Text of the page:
Topic: Crew members

Hello, I am 16 years old and was wondering if I could be a fuel man for the race in New Jersey on the weekend of May 12. Are there any specific rules saying that you have to be older than 16 to be a fuel man?

Re: Crew members

I don't see a specific rule that would prevent that. Being under 18 a parent or legal guardian will be required to sign you in at the track and sign for you on any team paperwork.

Read the rules regarding the safety clothing you'll need.

If you have any questions about rules you'll need to ask Lemons HQ. nick@24hoursoflemons.com.

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Re: Crew members

As Chris stated, Nick will tell you everything, but I also believe you need to be listed as a crew member for the race.  That being said I have never seen wrist bands checked at NJMP or Gingerman when I raced at those.  Not saying it wouldn't happen though.

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Re: Crew members

You want to have a wristband for insurance reasons.

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Re: Crew members

cheseroo wrote:

You want to have a wristband for insurance reasons.

Absolutely. To do any work on a team that relates to the vehicle you will have to be at minimum a non-driving team member.

Re: Crew members

And the wristband is normally where it falls apart because not sure it is really worth $75 to pay for someone to help fuel.  If you want to help on a team there is normally a bunch of other things that you don't need the wristband for though.

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Re: Crew members

BoB wrote:

And the wristband is normally where it falls apart because not sure it is really worth $75 to pay for someone to help fuel.  If you want to help on a team there is normally a bunch of other things that you don't need the wristband for though.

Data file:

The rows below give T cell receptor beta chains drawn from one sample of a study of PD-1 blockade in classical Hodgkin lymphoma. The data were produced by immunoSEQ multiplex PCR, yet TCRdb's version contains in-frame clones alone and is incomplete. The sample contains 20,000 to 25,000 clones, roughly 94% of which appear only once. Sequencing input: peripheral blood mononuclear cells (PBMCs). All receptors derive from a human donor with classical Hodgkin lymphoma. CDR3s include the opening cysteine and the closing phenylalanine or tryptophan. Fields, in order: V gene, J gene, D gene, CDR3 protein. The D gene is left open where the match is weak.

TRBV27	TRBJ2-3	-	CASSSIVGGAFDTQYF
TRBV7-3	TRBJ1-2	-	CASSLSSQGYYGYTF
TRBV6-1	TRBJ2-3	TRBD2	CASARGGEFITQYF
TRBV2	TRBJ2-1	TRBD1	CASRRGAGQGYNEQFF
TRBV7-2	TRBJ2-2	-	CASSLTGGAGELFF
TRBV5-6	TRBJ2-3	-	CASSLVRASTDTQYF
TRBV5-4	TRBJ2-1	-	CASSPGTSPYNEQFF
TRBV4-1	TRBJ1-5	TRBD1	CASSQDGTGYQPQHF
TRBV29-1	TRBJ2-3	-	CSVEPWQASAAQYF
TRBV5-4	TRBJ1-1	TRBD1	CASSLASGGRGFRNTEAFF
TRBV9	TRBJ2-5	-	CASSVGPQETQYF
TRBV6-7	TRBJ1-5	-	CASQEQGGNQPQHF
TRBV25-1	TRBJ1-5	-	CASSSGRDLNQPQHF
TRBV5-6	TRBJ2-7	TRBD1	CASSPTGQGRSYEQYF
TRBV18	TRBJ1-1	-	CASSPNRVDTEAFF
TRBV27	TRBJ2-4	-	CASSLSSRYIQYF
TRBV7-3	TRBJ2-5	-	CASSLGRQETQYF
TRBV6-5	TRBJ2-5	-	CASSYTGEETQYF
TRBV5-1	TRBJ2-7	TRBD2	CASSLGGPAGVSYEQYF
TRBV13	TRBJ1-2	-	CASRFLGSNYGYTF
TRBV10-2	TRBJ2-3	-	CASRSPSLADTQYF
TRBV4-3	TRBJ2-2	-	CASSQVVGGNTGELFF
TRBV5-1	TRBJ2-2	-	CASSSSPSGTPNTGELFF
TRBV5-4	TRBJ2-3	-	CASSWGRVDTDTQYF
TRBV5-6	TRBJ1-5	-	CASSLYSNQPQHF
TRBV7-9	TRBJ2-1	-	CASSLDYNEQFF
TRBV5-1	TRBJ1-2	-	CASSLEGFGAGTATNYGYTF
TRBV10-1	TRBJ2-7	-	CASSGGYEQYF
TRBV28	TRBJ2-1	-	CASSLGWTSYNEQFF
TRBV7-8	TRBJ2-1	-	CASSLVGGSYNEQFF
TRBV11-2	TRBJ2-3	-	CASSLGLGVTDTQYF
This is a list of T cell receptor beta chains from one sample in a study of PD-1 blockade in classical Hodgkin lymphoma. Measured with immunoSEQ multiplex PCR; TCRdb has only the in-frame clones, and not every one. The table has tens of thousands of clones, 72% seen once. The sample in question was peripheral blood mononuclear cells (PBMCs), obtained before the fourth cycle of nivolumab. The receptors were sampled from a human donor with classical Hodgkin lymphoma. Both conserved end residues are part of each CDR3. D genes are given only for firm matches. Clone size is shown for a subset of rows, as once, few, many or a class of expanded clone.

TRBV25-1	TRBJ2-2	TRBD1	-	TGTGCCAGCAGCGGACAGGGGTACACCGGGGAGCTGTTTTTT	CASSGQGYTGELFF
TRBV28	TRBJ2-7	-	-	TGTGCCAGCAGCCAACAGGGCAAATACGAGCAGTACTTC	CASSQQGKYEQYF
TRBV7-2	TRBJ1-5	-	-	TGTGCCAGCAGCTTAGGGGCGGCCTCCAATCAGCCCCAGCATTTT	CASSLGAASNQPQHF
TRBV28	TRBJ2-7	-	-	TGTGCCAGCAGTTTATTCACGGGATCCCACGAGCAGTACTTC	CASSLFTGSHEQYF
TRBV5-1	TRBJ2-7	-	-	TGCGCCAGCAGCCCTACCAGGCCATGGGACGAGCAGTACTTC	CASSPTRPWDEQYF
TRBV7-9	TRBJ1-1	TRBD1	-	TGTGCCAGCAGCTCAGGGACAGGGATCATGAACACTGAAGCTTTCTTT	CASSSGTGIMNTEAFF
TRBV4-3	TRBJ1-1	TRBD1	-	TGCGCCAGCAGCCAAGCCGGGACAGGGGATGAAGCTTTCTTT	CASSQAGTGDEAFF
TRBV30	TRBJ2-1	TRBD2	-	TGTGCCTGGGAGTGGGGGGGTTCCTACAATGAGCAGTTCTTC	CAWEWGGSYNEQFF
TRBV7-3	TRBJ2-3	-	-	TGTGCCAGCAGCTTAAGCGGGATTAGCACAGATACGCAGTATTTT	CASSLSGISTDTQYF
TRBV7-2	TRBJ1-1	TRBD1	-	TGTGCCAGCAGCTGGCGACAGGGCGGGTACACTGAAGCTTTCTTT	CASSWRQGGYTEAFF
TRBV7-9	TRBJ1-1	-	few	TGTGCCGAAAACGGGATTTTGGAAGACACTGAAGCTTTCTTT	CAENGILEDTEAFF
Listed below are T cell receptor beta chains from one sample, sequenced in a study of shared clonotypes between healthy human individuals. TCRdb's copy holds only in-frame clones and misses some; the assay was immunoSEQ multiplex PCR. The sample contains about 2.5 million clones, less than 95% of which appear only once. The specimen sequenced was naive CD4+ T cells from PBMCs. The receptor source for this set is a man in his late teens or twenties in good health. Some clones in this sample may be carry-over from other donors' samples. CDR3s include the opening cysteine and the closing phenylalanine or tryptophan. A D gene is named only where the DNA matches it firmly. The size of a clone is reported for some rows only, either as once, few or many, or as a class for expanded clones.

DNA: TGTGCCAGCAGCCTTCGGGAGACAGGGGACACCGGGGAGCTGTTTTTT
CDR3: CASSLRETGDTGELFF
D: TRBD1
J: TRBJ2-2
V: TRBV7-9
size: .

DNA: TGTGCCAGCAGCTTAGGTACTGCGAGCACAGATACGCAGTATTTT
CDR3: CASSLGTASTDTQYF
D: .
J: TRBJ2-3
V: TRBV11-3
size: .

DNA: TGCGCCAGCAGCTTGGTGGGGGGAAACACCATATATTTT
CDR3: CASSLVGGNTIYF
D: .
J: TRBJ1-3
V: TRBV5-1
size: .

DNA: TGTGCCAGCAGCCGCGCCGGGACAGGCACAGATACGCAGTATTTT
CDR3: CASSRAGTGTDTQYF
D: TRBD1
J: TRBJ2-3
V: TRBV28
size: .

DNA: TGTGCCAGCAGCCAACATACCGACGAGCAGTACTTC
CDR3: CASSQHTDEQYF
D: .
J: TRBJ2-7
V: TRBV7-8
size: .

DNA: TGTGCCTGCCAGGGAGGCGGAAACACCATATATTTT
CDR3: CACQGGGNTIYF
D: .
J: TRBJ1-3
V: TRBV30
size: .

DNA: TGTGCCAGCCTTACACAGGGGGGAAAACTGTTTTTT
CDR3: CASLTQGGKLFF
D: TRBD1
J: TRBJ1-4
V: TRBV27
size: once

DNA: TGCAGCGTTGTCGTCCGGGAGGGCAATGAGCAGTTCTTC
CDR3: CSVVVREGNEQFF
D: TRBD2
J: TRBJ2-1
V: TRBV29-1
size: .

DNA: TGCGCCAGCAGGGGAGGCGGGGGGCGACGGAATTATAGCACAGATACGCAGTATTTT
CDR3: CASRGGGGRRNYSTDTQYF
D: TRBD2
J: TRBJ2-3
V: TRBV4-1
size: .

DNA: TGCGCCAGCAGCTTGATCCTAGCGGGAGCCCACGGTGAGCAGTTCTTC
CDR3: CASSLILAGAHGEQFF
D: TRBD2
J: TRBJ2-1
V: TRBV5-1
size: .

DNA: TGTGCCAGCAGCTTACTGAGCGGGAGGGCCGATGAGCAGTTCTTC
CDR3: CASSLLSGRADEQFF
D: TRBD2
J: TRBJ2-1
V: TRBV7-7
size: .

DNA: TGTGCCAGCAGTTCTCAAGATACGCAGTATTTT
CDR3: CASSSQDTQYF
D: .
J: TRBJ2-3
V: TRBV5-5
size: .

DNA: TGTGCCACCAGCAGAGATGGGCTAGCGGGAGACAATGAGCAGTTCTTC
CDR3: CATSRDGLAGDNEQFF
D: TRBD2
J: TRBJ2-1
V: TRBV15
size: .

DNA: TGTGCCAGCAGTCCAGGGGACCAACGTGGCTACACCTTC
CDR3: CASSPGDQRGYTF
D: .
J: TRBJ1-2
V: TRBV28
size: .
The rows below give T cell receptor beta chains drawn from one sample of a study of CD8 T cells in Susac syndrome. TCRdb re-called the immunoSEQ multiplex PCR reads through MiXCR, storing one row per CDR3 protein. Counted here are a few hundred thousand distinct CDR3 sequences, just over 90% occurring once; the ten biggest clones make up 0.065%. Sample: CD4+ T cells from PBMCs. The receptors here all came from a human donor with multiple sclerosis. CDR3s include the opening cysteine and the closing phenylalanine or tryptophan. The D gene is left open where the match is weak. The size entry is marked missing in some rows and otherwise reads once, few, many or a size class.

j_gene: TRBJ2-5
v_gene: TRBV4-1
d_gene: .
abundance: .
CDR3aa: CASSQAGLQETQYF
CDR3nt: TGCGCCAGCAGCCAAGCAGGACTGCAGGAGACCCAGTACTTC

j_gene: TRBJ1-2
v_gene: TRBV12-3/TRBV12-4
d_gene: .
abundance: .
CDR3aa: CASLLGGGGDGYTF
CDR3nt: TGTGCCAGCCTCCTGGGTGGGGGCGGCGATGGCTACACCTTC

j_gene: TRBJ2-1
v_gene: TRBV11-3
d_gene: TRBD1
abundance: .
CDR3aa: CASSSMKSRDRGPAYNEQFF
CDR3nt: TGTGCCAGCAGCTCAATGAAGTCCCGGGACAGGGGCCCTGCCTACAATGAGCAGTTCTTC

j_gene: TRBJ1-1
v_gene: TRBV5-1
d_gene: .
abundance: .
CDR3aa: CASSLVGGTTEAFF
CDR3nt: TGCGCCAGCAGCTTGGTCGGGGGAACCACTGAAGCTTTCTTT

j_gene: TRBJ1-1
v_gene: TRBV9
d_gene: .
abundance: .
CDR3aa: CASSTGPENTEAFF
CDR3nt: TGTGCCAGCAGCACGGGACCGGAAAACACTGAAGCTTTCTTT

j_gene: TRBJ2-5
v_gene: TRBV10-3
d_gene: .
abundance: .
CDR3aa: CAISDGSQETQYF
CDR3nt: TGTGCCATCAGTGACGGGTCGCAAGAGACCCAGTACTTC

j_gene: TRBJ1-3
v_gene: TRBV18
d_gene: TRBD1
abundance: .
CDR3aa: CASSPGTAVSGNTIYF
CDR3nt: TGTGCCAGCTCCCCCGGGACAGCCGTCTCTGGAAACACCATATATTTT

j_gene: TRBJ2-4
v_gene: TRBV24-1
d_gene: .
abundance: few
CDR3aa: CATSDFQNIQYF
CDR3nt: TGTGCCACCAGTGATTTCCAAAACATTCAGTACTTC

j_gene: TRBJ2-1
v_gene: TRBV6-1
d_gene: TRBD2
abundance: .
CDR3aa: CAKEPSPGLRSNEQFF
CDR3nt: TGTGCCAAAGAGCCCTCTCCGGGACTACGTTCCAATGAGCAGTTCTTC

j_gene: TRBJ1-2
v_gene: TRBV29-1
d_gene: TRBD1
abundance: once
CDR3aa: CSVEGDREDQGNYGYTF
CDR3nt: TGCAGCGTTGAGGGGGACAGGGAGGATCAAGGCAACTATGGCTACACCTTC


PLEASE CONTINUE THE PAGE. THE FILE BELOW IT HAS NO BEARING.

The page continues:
careful there. If you have a spectator band, you are not supposed to touch the cars at all. Insurance reasons. If you want to help with the car at all you need either a crew or driver band. Spectator band you can basically watch and make food. Not saying that people don't stretch those rules, but if anything were to ever happen there would be some fun consequences.

To the OP, you can certainly sign up as crew if you find a team that will take you on. As mentioned, you'll need full fire gear and helmet if you want to help with fueling. And you'll need to be signed in by a parent. But if a team will have you it's a great way to get involved. If you can't find a team to crew for, you can still come as a spectator and hang out all weekend. Maybe you'll find a team to work with in the future.

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Re: Crew members

TheEngineer wrote:
BoB wrote:

And the wristband is normally where it falls apart because not sure it is really worth $75 to pay for someone to help fuel.  If you want to help on a team there is normally a bunch of other things that you don't need the wristband for though.

careful there. If you have a spectator band, you are not supposed to touch the cars at all. Insurance reasons. If you want to help with the car at all you need either a crew or driver band. Spectator band you can basically watch and make food. Not saying that people don't stretch those rules, but if anything were to ever happen there would be some fun consequences.